From outside, Be Jardín Escondido looks like one of the smarter historic houses, with oxblood walls and Italianate features. Inside is a celebration of Argentine antique textiles, red floor tiles, hide rugs, indigenous carnival masks, and a patio full of plants and a small pond. Original art adorns the walls and niches, and the furniture is all solid and classic, but not staid or stodgy. It’s the former home-cum-production headquarters of the family of American film director Francis Ford Coppola.
Doubles from $295 (£213). Gorriti 4746; 00 54 11 4834 6166
The best thing about this hotel is the (small) garden deep in the rear – it’s a great place to come to when Buenos Aires gets too hot on summer afternoons. The roof terrace is also quite nice for an early-evening beer. L’Hôtel Palermo is also in a great spot for anyone keen to explore the bars and restaurants of young, cool BA – yet fairly quiet once you’re inside the property.
Doubles from $104 (£75). Thames 1562; 00 54 11 4831 7198
What to bring home . . .
Anti-oxidant-rich yerba maté green tea is hipper than ever; get a cool contemporary gourd and bombilla (straw) from Materia Urbana (Defensa 702; 00 54 11 4361 5265) in San Telmo.
Argentina’s skilled silversmiths make beautiful bone, leather and horn-handled knives, ideal for your summer barbecue. If you’re here a while, do a day-trip to San Antonio de Areco – the de facto ‘gaucho capital’ – to see smiths at work. The two local outlets of Arandú are also trusted.
When to go . . .
Buenos Aires is best during the shoulder seasons of summer. In spring (Nov-Dec), cherry trees are in blossom and the temperature hovers around the early to mid-20s. The big gaucho festival, in nearby San Antonio de Areco, falls around Nov 10-11. Late summer and early autumn (March and April) are also splendid, with similar temperatures and a hint of romance as leaves begin to fall on the cobbled streets of Almagro and Villa Crespo.
January and February are sweltering and best avoided. Argentines take their holidays then, so BA feels dead and other Argentine destinations are fully booked. Winter is cool and often damp, but the biggest tango festival falls in August – a major draw for music and dance fans.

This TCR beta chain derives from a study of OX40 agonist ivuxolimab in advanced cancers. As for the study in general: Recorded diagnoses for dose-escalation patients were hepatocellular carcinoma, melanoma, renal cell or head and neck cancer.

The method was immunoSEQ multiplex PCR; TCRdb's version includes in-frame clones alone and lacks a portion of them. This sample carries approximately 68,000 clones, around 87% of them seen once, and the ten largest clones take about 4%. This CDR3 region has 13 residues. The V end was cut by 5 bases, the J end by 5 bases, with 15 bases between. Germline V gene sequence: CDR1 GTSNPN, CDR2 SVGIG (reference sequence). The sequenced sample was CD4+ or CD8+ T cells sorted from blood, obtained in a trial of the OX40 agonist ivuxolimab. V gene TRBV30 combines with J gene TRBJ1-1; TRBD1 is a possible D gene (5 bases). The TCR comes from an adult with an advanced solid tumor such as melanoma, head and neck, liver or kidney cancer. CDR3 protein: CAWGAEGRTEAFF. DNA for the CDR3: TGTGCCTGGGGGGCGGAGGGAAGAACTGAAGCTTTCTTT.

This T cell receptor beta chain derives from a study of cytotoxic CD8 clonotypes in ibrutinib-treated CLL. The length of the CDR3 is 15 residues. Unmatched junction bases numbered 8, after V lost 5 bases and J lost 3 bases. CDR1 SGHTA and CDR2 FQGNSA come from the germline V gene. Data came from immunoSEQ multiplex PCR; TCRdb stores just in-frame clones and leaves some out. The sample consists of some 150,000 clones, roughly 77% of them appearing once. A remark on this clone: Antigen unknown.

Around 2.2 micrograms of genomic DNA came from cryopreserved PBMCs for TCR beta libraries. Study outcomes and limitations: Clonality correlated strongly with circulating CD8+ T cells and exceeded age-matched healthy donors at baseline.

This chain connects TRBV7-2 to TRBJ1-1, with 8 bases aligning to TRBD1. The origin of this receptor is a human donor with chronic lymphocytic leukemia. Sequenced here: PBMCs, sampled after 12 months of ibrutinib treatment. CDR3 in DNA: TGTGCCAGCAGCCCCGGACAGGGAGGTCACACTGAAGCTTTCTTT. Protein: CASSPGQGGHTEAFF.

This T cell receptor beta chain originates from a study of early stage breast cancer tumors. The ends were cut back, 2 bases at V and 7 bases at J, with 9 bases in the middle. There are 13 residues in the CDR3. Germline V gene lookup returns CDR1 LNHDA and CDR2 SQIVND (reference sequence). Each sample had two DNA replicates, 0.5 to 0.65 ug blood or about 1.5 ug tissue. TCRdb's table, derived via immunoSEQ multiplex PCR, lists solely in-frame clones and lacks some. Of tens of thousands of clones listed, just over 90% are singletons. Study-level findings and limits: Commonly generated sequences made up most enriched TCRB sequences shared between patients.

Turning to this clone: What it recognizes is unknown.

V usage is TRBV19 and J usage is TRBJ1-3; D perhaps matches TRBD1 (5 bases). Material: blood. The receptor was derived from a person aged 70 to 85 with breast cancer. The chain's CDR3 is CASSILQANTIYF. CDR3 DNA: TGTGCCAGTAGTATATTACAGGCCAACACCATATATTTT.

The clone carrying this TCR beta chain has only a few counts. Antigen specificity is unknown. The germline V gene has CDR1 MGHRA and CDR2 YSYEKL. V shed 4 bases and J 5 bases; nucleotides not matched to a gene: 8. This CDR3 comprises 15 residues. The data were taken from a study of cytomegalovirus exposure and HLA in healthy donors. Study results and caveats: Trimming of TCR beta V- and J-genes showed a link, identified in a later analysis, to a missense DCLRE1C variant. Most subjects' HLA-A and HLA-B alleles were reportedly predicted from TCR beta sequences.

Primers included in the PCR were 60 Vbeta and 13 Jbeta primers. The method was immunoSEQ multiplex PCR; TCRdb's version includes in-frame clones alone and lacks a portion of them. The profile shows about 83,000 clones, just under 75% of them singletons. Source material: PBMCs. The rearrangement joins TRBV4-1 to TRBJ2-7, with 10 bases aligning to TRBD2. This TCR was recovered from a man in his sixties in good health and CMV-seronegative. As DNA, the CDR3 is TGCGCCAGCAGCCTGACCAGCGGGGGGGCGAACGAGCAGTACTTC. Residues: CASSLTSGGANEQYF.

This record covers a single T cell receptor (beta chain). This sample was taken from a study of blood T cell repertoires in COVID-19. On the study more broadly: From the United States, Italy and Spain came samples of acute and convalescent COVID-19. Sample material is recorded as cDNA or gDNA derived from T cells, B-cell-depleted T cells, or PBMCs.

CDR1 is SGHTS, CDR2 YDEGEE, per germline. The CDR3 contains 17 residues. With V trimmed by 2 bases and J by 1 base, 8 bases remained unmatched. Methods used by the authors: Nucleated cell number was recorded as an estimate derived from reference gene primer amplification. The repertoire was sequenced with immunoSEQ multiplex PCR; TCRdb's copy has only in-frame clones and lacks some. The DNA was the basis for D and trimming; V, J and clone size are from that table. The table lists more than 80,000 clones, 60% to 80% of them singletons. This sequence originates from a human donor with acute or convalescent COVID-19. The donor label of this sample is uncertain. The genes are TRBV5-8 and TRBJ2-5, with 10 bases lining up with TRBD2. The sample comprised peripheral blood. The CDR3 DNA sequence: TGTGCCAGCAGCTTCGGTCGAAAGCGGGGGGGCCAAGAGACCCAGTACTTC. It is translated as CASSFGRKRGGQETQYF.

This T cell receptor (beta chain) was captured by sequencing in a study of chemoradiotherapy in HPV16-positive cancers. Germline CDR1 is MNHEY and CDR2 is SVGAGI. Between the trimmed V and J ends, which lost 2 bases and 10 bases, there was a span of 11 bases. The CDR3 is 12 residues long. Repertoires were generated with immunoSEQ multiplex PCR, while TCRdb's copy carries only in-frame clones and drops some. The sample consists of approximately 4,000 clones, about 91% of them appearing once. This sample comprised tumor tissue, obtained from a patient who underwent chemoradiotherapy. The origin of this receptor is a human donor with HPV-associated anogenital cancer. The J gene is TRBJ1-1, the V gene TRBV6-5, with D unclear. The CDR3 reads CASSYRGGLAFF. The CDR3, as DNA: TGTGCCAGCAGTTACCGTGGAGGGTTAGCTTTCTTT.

Know before you go . . .
Local laws and etiquette
• Take dollars. No one changes pounds. Try to avoid ATMs – you’ll get fleeced for £7 or more even withdrawing a small amount, and that’s before you see the exchange rates and your own bank’s charges.
• Get a Sube card. Similar to London’s Oyster card, this pass costs ARS 50 (£1) and is available at underground (subte) stations, in tourist information centres and at many ‘kioskos’ (shops selling confectionary and tobacco) across the city. Cards can be charged with credit at subte stations, national lottery outlets, and at kioskos with automated terminals. Load the card with ARS 200 (£4) and you’ll get more than 20 journeys on bus, subte or local train. You can also use it in provincial cities.
• Tipping of 10-12 per cent is common, and usually well deserved. Service in bars and cafés is prompt and friendly; being a waiter in Buenos Aires is a proud vocation. Coffee is served with sparkling water and, usually, biscuits.
• If you don’t have a pick-up at the airport, the Manuel Tienda Leon bus goes to centrally located Puerto Madero for ARS 480 return (£10). Taxis are fairly reasonable; you can get to a hotel in Palermo from here for £5-£7. If you go shopping, look out for Global Blue stickers and claim the 21 per cent VAT at the airport before you leave; there’s no VAT due on purchases over ARS 70 (£1.40).
• Public WCs are in short supply, but you’ll find loos in shopping malls, fast food outlets, theatres, cafés and bars.
• Cars can turn at red lights: beware blinkered drivers. Some of the avenues are very wide – notably 9 de Julio in the centre – so keep up your pace while crossing. It’s Wacky Races when the lights turn green.
• Congestion can cause gridlock, with heavy traffic compounded by anarchic planning of roadworks, street parties and festivals and protest marches; when planning important trips and airport transfers, allow extra time and ask your hotel about possible delays.
Currency: Peso argentino, ARS
Telephone code: + 54 (11)
Time difference: GMT –3
Flight time: 13-14 hours
Essential contacts:British Embassy. Dr Luis Agote 2412, Recoleta; +54 11 4808-2200
Police: Dial 101 and English-speaking tourist police 0800 999 5000/0800 999 2838; or 911 Ambulance dial 107 or 911
Tourist office: Main tourist information centre: Plaza del Correo Hub, corner L.N Alem and Sarmiento 9am-8pm; more at turismo.buenosaires.gob.ar
Chris spent the Nineties living in Buenos Aires, where he worked as a literature teacher and arts writer at the Buenos Aires Herald. He’s now based in the UK, but he makes regular visits to BA to reconnect with his more carnivorous, tango-dancing, less buttoned-up porteño alter-ego.